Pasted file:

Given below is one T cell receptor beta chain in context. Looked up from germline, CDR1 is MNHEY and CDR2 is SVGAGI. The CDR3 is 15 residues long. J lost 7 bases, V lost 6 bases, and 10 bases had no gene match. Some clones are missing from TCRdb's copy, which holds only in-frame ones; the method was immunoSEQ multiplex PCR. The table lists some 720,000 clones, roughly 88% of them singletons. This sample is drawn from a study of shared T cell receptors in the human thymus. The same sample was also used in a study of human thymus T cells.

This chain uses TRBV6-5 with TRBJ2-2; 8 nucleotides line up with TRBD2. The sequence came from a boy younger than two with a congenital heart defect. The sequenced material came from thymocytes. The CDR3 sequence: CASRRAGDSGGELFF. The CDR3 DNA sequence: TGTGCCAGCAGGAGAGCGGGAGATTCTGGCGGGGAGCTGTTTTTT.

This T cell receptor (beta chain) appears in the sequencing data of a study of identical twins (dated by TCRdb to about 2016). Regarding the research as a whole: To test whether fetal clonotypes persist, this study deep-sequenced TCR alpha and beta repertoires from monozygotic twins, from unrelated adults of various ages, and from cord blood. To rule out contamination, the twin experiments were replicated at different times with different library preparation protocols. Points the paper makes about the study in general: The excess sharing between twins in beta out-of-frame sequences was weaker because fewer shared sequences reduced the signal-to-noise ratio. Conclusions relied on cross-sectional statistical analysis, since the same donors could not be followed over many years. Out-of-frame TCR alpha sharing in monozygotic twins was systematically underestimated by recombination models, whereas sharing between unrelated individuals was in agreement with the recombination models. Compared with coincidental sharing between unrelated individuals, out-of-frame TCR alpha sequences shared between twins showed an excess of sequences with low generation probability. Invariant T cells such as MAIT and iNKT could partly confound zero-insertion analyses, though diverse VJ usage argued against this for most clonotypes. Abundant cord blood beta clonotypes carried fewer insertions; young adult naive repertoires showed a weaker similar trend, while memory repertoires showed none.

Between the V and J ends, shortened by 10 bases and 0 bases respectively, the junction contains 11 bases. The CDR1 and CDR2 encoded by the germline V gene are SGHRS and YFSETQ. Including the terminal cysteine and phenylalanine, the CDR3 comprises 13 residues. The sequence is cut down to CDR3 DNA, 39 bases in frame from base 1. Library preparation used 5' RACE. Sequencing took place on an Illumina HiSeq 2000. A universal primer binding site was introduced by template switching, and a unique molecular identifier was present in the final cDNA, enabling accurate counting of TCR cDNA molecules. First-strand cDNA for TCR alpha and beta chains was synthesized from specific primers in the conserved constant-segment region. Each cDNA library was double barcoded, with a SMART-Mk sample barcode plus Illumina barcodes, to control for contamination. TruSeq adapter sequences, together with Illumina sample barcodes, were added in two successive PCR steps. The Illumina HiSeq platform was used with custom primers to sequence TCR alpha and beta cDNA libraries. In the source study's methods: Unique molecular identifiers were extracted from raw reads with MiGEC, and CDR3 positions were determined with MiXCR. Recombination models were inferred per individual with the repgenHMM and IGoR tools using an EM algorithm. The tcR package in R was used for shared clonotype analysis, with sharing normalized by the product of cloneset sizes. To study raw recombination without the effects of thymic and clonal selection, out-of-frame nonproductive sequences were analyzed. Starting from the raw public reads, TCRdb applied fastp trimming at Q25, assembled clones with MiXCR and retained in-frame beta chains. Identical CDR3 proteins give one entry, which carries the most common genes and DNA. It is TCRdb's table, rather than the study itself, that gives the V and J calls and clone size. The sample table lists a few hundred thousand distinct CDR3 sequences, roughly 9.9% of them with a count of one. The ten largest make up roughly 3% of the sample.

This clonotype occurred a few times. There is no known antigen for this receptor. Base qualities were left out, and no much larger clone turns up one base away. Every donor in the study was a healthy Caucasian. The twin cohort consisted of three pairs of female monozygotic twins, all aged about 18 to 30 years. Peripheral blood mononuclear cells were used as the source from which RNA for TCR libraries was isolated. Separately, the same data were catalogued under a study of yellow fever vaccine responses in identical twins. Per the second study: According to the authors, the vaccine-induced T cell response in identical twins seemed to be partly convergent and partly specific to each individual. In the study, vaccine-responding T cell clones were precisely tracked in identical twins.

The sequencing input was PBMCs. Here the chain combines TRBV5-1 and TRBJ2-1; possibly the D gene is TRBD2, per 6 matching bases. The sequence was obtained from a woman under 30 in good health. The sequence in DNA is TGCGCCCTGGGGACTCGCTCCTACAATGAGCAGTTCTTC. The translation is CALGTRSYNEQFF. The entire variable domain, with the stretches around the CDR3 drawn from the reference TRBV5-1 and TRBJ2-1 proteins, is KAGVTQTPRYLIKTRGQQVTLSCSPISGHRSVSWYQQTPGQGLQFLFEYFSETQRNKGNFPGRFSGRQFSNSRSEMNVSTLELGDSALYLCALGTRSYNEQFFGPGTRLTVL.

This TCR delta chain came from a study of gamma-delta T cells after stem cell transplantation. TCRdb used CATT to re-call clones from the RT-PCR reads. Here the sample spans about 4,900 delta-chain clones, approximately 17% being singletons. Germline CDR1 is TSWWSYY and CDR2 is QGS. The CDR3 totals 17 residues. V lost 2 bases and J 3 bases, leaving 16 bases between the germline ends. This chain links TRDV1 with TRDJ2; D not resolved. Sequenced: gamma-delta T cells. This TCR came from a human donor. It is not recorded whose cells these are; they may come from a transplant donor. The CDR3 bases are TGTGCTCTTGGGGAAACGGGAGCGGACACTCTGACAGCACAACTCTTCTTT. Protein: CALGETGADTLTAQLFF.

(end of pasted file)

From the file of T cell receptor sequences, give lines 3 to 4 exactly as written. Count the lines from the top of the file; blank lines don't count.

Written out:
This T cell receptor (beta chain) appears in the sequencing data of a study of identical twins (dated by TCRdb to about 2016). Regarding the research as a whole: To test whether fetal clonotypes persist, this study deep-sequenced TCR alpha and beta repertoires from monozygotic twins, from unrelated adults of various ages, and from cord blood. To rule out contamination, the twin experiments were replicated at different times with different library preparation protocols. Points the paper makes about the study in general: The excess sharing between twins in beta out-of-frame sequences was weaker because fewer shared sequences reduced the signal-to-noise ratio. Conclusions relied on cross-sectional statistical analysis, since the same donors could not be followed over many years. Out-of-frame TCR alpha sharing in monozygotic twins was systematically underestimated by recombination models, whereas sharing between unrelated individuals was in agreement with the recombination models. Compared with coincidental sharing between unrelated individuals, out-of-frame TCR alpha sequences shared between twins showed an excess of sequences with low generation probability. Invariant T cells such as MAIT and iNKT could partly confound zero-insertion analyses, though diverse VJ usage argued against this for most clonotypes. Abundant cord blood beta clonotypes carried fewer insertions; young adult naive repertoires showed a weaker similar trend, while memory repertoires showed none.

Between the V and J ends, shortened by 10 bases and 0 bases respectively, the junction contains 11 bases. The CDR1 and CDR2 encoded by the germline V gene are SGHRS and YFSETQ. Including the terminal cysteine and phenylalanine, the CDR3 comprises 13 residues. The sequence is cut down to CDR3 DNA, 39 bases in frame from base 1. Library preparation used 5' RACE. Sequencing took place on an Illumina HiSeq 2000. A universal primer binding site was introduced by template switching, and a unique molecular identifier was present in the final cDNA, enabling accurate counting of TCR cDNA molecules. First-strand cDNA for TCR alpha and beta chains was synthesized from specific primers in the conserved constant-segment region. Each cDNA library was double barcoded, with a SMART-Mk sample barcode plus Illumina barcodes, to control for contamination. TruSeq adapter sequences, together with Illumina sample barcodes, were added in two successive PCR steps. The Illumina HiSeq platform was used with custom primers to sequence TCR alpha and beta cDNA libraries. In the source study's methods: Unique molecular identifiers were extracted from raw reads with MiGEC, and CDR3 positions were determined with MiXCR. Recombination models were inferred per individual with the repgenHMM and IGoR tools using an EM algorithm. The tcR package in R was used for shared clonotype analysis, with sharing normalized by the product of cloneset sizes. To study raw recombination without the effects of thymic and clonal selection, out-of-frame nonproductive sequences were analyzed. Starting from the raw public reads, TCRdb applied fastp trimming at Q25, assembled clones with MiXCR and retained in-frame beta chains. Identical CDR3 proteins give one entry, which carries the most common genes and DNA. It is TCRdb's table, rather than the study itself, that gives the V and J calls and clone size. The sample table lists a few hundred thousand distinct CDR3 sequences, roughly 9.9% of them with a count of one. The ten largest make up roughly 3% of the sample.